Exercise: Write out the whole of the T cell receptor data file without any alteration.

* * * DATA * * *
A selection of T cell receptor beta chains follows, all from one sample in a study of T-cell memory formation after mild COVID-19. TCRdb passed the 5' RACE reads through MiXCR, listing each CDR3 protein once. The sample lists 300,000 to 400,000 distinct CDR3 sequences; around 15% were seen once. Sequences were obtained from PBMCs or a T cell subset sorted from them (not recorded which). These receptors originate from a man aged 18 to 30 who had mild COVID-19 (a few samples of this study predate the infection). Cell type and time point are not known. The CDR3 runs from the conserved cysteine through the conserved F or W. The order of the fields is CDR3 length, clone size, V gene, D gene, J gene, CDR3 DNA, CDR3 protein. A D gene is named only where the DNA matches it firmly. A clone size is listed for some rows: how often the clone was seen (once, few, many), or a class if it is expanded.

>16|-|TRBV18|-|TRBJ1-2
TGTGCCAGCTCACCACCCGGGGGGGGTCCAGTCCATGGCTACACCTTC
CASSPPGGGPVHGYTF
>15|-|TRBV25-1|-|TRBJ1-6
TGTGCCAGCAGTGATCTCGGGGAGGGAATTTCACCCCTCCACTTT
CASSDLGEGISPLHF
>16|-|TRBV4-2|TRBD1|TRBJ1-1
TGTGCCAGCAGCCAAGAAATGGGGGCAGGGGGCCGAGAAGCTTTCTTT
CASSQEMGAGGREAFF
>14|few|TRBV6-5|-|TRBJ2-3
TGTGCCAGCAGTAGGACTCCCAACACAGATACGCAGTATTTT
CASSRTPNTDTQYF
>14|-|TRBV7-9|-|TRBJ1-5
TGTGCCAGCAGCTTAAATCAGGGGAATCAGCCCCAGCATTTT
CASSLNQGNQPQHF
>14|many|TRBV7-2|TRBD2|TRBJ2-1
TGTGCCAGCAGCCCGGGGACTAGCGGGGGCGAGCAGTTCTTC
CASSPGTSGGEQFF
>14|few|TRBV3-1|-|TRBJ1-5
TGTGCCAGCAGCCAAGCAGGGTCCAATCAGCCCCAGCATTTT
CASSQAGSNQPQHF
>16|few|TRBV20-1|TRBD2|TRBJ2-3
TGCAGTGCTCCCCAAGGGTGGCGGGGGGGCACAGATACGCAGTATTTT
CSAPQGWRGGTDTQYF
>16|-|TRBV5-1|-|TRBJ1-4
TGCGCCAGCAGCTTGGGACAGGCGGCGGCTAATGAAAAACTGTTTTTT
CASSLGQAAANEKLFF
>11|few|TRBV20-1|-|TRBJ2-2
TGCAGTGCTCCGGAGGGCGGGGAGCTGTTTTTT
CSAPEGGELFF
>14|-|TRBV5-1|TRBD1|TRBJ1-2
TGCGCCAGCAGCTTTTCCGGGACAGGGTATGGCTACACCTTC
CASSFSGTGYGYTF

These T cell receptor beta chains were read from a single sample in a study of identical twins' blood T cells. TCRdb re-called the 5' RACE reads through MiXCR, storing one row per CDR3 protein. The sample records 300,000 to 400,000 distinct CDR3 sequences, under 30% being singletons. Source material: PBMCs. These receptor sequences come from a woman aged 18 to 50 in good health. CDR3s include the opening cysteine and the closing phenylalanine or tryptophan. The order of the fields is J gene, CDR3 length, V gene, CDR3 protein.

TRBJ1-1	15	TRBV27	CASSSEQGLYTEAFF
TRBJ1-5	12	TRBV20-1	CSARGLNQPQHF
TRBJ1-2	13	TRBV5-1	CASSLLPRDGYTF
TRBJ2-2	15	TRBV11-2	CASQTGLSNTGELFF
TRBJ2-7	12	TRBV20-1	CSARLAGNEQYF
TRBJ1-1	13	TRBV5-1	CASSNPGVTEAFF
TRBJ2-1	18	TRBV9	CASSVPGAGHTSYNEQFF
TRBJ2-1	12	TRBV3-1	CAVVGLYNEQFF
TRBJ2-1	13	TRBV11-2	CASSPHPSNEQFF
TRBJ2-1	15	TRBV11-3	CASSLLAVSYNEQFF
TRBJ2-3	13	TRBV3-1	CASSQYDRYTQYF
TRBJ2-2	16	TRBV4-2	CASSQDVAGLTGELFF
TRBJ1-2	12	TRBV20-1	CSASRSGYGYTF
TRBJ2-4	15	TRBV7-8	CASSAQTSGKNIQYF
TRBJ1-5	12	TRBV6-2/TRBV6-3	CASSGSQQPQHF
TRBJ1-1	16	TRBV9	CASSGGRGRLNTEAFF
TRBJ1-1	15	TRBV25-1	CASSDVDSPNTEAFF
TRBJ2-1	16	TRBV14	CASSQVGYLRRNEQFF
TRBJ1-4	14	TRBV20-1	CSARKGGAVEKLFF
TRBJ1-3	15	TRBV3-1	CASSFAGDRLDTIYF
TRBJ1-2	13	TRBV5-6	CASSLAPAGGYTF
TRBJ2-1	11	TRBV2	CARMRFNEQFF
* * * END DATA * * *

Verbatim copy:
A selection of T cell receptor beta chains follows, all from one sample in a study of T-cell memory formation after mild COVID-19. TCRdb passed the 5' RACE reads through MiXCR, listing each CDR3 protein once. The sample lists 300,000 to 400,000 distinct CDR3 sequences; around 15% were seen once. Sequences were obtained from PBMCs or a T cell subset sorted from them (not recorded which). These receptors originate from a man aged 18 to 30 who had mild COVID-19 (a few samples of this study predate the infection). Cell type and time point are not known. The CDR3 runs from the conserved cysteine through the conserved F or W. The order of the fields is CDR3 length, clone size, V gene, D gene, J gene, CDR3 DNA, CDR3 protein. A D gene is named only where the DNA matches it firmly. A clone size is listed for some rows: how often the clone was seen (once, few, many), or a class if it is expanded.

>16|-|TRBV18|-|TRBJ1-2
TGTGCCAGCTCACCACCCGGGGGGGGTCCAGTCCATGGCTACACCTTC
CASSPPGGGPVHGYTF
>15|-|TRBV25-1|-|TRBJ1-6
TGTGCCAGCAGTGATCTCGGGGAGGGAATTTCACCCCTCCACTTT
CASSDLGEGISPLHF
>16|-|TRBV4-2|TRBD1|TRBJ1-1
TGTGCCAGCAGCCAAGAAATGGGGGCAGGGGGCCGAGAAGCTTTCTTT
CASSQEMGAGGREAFF
>14|few|TRBV6-5|-|TRBJ2-3
TGTGCCAGCAGTAGGACTCCCAACACAGATACGCAGTATTTT
CASSRTPNTDTQYF
>14|-|TRBV7-9|-|TRBJ1-5
TGTGCCAGCAGCTTAAATCAGGGGAATCAGCCCCAGCATTTT
CASSLNQGNQPQHF
>14|many|TRBV7-2|TRBD2|TRBJ2-1
TGTGCCAGCAGCCCGGGGACTAGCGGGGGCGAGCAGTTCTTC
CASSPGTSGGEQFF
>14|few|TRBV3-1|-|TRBJ1-5
TGTGCCAGCAGCCAAGCAGGGTCCAATCAGCCCCAGCATTTT
CASSQAGSNQPQHF
>16|few|TRBV20-1|TRBD2|TRBJ2-3
TGCAGTGCTCCCCAAGGGTGGCGGGGGGGCACAGATACGCAGTATTTT
CSAPQGWRGGTDTQYF
>16|-|TRBV5-1|-|TRBJ1-4
TGCGCCAGCAGCTTGGGACAGGCGGCGGCTAATGAAAAACTGTTTTTT
CASSLGQAAANEKLFF
>11|few|TRBV20-1|-|TRBJ2-2
TGCAGTGCTCCGGAGGGCGGGGAGCTGTTTTTT
CSAPEGGELFF
>14|-|TRBV5-1|TRBD1|TRBJ1-2
TGCGCCAGCAGCTTTTCCGGGACAGGGTATGGCTACACCTTC
CASSFSGTGYGYTF

These T cell receptor beta chains were read from a single sample in a study of identical twins' blood T cells. TCRdb re-called the 5' RACE reads through MiXCR, storing one row per CDR3 protein. The sample records 300,000 to 400,000 distinct CDR3 sequences, under 30% being singletons. Source material: PBMCs. These receptor sequences come from a woman aged 18 to 50 in good health. CDR3s include the opening cysteine and the closing phenylalanine or tryptophan. The order of the fields is J gene, CDR3 length, V gene, CDR3 protein.

TRBJ1-1	15	TRBV27	CASSSEQGLYTEAFF
TRBJ1-5	12	TRBV20-1	CSARGLNQPQHF
TRBJ1-2	13	TRBV5-1	CASSLLPRDGYTF
TRBJ2-2	15	TRBV11-2	CASQTGLSNTGELFF
TRBJ2-7	12	TRBV20-1	CSARLAGNEQYF
TRBJ1-1	13	TRBV5-1	CASSNPGVTEAFF
TRBJ2-1	18	TRBV9	CASSVPGAGHTSYNEQFF
TRBJ2-1	12	TRBV3-1	CAVVGLYNEQFF
TRBJ2-1	13	TRBV11-2	CASSPHPSNEQFF
TRBJ2-1	15	TRBV11-3	CASSLLAVSYNEQFF
TRBJ2-3	13	TRBV3-1	CASSQYDRYTQYF
TRBJ2-2	16	TRBV4-2	CASSQDVAGLTGELFF
TRBJ1-2	12	TRBV20-1	CSASRSGYGYTF
TRBJ2-4	15	TRBV7-8	CASSAQTSGKNIQYF
TRBJ1-5	12	TRBV6-2/TRBV6-3	CASSGSQQPQHF
TRBJ1-1	16	TRBV9	CASSGGRGRLNTEAFF
TRBJ1-1	15	TRBV25-1	CASSDVDSPNTEAFF
TRBJ2-1	16	TRBV14	CASSQVGYLRRNEQFF
TRBJ1-4	14	TRBV20-1	CSARKGGAVEKLFF
TRBJ1-3	15	TRBV3-1	CASSFAGDRLDTIYF
TRBJ1-2	13	TRBV5-6	CASSLAPAGGYTF
TRBJ2-1	11	TRBV2	CARMRFNEQFF